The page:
The gills are ascending and somewhat hooked or toothed, narrow at first but becoming rather broad (2.5 mm and becoming 3–4 mm). They are nearly equal in width throughout or slightly ventricose in age, with a spacing that is close to subdistant. About 18–24 gills reach the stem, with two tiers of lamellulae (short gills that do not extend fully from the cap margin to the stem) that may develop veins running between them. The gills are white to creamy-white with edges that are even and whitish, and waxy in appearance and consistency. The stem is 3–8 cm (1.2–3.1 in) long, 1–2.5 mm (0.04–0.10 in) thick, equal, tubular, somewhat elastic, cartilaginous, and not particularly fragile. The base of the stem is either strigose (covered with sharp, straight, stiff white hairs) or surrounded with a matted white mycelium. Above the base, the stem is smooth, and pruinose toward the apex. When moist it is translucent with slight ripples running transversely, and white to pale yellow in color. Mycena flavoalba is considered inedible.

Microscopic characteristics

The spores are 7–9 by 3–4.5 μm, ellipsoid, and nonamyloid. The basidia (spore-bearing cells) are four-spored. The pleurocystidia and cheilocystidia (cystidia found on the face and edge of a gill, respectively) are similar in structure and abundant, ventricose with long, rather narrow necks, and measure 46–62 by 9–14 μm. The neck is often encrusted with a mucilaginous substance, but it is otherwise smooth and hyaline. The flesh of the gill is homogenous, and stains pale yellow in iodine. The flesh of the cap has a thin, poorly differentiated pellicle (a thin membrane), a somewhat differentiated hypoderm (that is most pronounced in old caps) and the remainder is made up of somewhat enlarged cells that stain pale yellow in iodine.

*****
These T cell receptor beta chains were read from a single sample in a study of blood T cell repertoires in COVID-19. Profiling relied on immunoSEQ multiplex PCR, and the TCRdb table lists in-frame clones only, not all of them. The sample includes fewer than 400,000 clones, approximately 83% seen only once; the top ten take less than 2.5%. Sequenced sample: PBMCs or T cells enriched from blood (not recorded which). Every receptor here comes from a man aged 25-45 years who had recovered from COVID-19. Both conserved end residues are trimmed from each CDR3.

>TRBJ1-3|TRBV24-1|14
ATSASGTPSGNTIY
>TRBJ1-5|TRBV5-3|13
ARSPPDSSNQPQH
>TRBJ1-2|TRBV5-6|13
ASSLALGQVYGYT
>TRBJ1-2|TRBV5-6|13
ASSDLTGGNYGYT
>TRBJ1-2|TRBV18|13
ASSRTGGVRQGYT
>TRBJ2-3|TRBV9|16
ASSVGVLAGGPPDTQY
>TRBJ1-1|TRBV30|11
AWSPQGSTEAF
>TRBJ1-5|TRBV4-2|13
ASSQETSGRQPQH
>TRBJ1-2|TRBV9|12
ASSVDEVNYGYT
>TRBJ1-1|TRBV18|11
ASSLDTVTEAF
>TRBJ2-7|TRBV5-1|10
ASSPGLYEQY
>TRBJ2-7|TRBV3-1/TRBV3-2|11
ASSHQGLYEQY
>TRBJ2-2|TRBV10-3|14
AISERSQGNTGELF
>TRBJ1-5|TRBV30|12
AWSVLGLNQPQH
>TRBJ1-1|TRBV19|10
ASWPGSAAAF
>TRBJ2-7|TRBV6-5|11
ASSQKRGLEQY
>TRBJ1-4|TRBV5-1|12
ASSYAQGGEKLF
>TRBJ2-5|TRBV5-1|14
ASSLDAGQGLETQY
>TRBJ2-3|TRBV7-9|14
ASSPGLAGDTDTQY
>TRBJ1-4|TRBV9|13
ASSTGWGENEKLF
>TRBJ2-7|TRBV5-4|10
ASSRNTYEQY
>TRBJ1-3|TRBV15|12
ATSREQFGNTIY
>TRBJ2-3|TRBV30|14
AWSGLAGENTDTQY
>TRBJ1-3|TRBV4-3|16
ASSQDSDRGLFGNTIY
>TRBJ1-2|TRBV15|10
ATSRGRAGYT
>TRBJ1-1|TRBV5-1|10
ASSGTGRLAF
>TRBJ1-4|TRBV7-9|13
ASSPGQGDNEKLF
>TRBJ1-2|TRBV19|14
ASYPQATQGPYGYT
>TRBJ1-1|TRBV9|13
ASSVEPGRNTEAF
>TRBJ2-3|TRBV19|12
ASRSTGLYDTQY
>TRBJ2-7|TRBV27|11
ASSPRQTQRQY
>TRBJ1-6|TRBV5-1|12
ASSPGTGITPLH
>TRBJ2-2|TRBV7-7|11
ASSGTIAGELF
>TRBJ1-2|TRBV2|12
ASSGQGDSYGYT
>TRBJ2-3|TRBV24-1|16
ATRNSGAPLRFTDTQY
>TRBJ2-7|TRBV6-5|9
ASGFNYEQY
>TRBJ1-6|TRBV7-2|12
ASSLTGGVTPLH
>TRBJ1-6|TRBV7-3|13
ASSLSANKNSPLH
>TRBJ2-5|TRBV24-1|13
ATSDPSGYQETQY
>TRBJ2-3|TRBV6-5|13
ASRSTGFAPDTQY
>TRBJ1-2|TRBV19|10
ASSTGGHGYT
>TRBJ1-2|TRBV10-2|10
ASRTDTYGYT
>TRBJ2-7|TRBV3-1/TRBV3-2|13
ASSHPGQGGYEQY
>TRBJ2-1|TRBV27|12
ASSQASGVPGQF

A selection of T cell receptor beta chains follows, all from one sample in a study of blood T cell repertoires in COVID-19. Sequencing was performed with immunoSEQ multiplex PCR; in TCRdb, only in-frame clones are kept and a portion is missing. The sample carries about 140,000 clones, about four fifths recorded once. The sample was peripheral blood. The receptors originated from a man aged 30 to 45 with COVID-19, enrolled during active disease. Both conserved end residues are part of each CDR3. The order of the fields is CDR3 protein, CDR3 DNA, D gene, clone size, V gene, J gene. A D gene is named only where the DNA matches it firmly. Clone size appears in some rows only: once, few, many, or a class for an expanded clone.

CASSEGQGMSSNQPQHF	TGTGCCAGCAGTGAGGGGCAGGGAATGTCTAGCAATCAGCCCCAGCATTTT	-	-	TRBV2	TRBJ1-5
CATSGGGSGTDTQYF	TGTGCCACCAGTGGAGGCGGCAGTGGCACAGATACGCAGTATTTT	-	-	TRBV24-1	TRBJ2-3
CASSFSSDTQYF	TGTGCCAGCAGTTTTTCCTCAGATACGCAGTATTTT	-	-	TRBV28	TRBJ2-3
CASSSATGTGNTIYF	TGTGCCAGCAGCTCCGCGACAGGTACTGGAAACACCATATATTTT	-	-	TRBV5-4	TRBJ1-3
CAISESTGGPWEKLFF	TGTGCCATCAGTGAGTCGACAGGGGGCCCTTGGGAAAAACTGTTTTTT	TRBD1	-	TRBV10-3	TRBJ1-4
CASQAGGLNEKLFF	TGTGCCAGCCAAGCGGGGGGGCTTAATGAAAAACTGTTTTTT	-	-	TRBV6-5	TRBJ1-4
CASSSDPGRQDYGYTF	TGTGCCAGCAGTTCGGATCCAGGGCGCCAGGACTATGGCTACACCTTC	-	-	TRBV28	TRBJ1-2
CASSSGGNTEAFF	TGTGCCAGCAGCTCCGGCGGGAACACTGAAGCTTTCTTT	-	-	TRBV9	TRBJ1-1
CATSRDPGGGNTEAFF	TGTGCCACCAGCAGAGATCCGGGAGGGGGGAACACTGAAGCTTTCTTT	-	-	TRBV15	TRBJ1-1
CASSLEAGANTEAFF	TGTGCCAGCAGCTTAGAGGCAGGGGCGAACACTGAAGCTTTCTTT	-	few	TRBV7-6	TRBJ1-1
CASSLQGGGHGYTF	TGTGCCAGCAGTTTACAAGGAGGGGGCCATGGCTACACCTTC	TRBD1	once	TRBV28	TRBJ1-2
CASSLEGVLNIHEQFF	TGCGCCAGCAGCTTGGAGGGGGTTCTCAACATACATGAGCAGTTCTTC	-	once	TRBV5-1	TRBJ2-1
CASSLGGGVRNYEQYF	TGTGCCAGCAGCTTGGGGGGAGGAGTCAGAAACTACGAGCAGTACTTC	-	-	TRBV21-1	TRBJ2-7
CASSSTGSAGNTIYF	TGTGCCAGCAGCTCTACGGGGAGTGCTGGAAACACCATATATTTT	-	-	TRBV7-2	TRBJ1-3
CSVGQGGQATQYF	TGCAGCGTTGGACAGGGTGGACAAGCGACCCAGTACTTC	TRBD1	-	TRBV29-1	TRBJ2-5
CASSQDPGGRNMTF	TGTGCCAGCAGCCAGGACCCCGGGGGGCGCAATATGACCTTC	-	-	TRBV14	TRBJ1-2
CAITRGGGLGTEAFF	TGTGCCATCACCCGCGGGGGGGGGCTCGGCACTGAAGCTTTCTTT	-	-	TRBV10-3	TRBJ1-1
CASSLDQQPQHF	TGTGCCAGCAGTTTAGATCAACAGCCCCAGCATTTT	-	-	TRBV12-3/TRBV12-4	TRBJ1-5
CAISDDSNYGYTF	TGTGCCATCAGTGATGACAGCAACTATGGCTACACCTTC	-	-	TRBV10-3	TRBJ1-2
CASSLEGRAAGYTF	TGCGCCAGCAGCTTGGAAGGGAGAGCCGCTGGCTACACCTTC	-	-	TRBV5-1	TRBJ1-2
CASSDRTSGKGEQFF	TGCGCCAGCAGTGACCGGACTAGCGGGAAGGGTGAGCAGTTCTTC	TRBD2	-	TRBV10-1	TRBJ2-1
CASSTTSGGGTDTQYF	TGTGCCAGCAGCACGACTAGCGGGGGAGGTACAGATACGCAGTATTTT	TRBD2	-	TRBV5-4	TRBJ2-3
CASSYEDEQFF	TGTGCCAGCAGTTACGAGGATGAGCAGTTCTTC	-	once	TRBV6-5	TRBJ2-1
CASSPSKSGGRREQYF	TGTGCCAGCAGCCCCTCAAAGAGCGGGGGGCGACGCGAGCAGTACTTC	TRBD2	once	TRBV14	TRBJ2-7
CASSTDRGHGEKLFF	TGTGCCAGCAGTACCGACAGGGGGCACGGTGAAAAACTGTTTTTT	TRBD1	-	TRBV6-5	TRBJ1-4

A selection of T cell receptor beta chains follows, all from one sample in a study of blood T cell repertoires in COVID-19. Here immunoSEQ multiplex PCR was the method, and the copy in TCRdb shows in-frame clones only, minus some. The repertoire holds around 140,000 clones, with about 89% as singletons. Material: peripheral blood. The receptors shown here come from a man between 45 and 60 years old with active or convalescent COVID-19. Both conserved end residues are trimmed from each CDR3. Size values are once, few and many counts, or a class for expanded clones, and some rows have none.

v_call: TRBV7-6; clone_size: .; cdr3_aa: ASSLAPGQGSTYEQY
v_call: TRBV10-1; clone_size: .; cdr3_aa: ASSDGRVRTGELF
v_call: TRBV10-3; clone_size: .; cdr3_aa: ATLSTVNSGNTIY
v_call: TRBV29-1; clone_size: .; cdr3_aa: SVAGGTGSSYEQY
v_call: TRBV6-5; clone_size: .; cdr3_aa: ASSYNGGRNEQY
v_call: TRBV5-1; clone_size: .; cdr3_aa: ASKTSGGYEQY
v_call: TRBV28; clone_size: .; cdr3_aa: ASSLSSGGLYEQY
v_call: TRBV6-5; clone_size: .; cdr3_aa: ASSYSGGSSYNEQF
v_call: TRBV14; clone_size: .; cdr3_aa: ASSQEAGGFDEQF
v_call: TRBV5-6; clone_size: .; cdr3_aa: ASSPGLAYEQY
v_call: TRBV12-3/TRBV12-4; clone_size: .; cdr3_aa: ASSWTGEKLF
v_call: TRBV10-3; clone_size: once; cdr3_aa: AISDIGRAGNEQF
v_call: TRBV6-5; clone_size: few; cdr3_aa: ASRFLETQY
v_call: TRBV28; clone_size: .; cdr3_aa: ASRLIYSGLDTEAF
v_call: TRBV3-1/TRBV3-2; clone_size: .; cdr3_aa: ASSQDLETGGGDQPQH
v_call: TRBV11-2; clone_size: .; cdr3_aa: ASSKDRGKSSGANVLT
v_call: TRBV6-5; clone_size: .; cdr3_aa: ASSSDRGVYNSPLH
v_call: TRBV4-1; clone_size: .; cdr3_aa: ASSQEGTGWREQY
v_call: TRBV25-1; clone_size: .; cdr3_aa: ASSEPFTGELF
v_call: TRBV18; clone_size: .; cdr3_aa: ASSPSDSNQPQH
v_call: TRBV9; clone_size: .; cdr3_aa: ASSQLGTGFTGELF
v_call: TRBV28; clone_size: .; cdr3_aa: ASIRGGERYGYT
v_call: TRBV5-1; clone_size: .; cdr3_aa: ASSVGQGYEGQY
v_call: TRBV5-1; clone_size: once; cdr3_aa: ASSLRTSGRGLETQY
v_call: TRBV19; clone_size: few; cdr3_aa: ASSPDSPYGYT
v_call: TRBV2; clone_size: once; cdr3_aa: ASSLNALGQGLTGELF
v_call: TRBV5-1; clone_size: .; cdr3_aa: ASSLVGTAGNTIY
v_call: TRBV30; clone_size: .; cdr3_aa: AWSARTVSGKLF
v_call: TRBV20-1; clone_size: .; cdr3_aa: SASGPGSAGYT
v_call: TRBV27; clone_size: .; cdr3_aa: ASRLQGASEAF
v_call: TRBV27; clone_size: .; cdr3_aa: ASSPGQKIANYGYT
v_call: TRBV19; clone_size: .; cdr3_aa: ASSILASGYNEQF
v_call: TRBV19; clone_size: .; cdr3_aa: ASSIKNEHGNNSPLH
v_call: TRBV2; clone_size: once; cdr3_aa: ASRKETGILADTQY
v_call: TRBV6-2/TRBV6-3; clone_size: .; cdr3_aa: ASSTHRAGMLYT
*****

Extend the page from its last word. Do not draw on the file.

Similar species

Mycena flavoalba bears resemblance to some members of the genus Hemimycena, such as H. lactea and H. delectabilis. It can be distinguished from these species by its white to yellowish cap, and differences in the shape of both its spores and caulocystidia (cystidia on the stem). H. conidiogena, a Spanish species newly described from in 2005, is also similar in appearance, but differs in the distribution of pigment in the cap, and the differential staining in response to the dye cresyl blue—M. flavoalba is positive, while H. conidiogena is negative.

Habitat and distribution

The fruit bodies of Mycena flavoalba grow scattered to densely gregarious on needle beds under conifers, and on humus in oak woods during the autumns months. Although generally rare, the species sometimes occurs in large quantities in certain localities. In the United States, it has been collected from Colorado, Idaho, Michigan, North Carolina, Oregon, Washington, Wyoming, Florida, and Kansas. It is also found in Europe, and Israel. The species is listed as "Least Concern" in the Danish Red Data Book.